Types Of Back Pain And Red Flags

So many people suffer from back pain; myself included, but not nearly as frequently compared to my past. It wasn’t until 2006 while in massage school, when PNMT was first introduced to me, that I ultimately got relief—this fact being why I specialize in it today! With that said, let me start off by giving you the short version of my not-so-lovely experience with low-back pain…

My issues started when I was a freshman in high school, that being in 1990—I can’t believe I just aged myself. After many visits to different medical professionals over the years, it wasn’t until the year 2000 that I was officially diagnosed with spondylolisthesis, spondylosis, two degenerative discs, one disc “protrusion”, and arthritis; all in the lumbar spine. Oh, I should also mention that I was diagnosed with sciatica. Ugh! I couldn’t believe that I had this much going on at the young age of 25, and for me, the pain was exhausting; both mentally and physically. Anyway, back to this in a few.

Does any of this sound familiar? Assuming it does, I am going to move on to the different types of back pain and where it can stem from. Yay! The following examples could relate to the upper-, middle-, and/or low-back…

  • Pain from the disc, which is richly supplied by nerves
  • Pain from facet joints
  • Pain from muscle and soft tissue mechanisms
  • Pain from SI joint issues
  • Pain from trigger points

There are many possible causes associated with back pain, but I wanted to give you some examples where PNMT would be beneficial, since it is designed to treat pain that is mechanical related; soft-tissue in origin. But, what if back pain is not soft-tissue related? Well, it is my job to rule out other causes, and to know when it is in my client’s best interest to refer to a medical professional. So, how about I be up-front with some red flags? First and foremost, it is important to know that mechanical (musculoskeletal) pain is made better or worse with movement. If movement has no effect whatsoever, consider that a red flag for treatment, and schedule an appointment with your doctor. Some other red flags related to back pain are as follows…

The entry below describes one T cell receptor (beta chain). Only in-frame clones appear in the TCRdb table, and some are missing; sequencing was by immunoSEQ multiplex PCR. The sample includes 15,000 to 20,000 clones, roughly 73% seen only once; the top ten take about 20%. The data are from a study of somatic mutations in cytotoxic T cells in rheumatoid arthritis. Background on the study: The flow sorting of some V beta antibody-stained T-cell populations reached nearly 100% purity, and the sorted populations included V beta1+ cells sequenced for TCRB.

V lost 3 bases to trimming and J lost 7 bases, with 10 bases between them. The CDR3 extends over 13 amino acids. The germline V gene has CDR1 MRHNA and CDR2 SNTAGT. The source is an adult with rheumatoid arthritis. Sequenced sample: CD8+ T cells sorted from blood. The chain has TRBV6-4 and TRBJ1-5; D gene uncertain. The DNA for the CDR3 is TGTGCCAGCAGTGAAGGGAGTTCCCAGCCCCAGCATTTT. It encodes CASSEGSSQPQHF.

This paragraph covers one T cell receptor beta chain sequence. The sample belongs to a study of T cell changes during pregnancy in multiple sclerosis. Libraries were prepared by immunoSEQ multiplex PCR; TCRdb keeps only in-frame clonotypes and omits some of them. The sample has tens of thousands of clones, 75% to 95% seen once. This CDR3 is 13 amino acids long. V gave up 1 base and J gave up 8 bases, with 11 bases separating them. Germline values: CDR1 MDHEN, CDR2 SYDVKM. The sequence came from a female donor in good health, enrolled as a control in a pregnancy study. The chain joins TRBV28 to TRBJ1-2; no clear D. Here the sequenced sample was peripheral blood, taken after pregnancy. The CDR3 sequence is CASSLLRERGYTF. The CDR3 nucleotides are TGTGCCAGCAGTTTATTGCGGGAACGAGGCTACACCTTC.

• Pain that throbs, is nocturnal, and is worsened by activity
  • Pain that is accompanied by shortness of breath
  • Pain that is accompanied by a loss of appetite
  • Pain that is accompanied by a fever or night sweats
  • Pain is accompanied by swelling that is not associated with an injury
  • If pain is like bilateral sciatica—affecting both sides—causing problems with the lower extremities, bowel, or bladder dysfunction; this could be cauda equina syndrome, a massive extrusion of nuclear material into the spinal canal, which causes an acute loss of function of the lumbar plexus.

Now, back to my own low-back issues. Despite all of the depressing diagnoses I was given way back when, I have lived a relatively pain-free lifestyle since 2006 due to PNMT, and MANY thanks go to my mentor for treating me and educating me on this awesome non-invasive treatment option for pain and dysfunction. You rock, Bill!

That’s all for now, folks! Stay tuned for whatever it is I decide to write about next, and as always, I hope you find this information informative!

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“Neutral balance alignment is key to becoming pain free!” ~ Me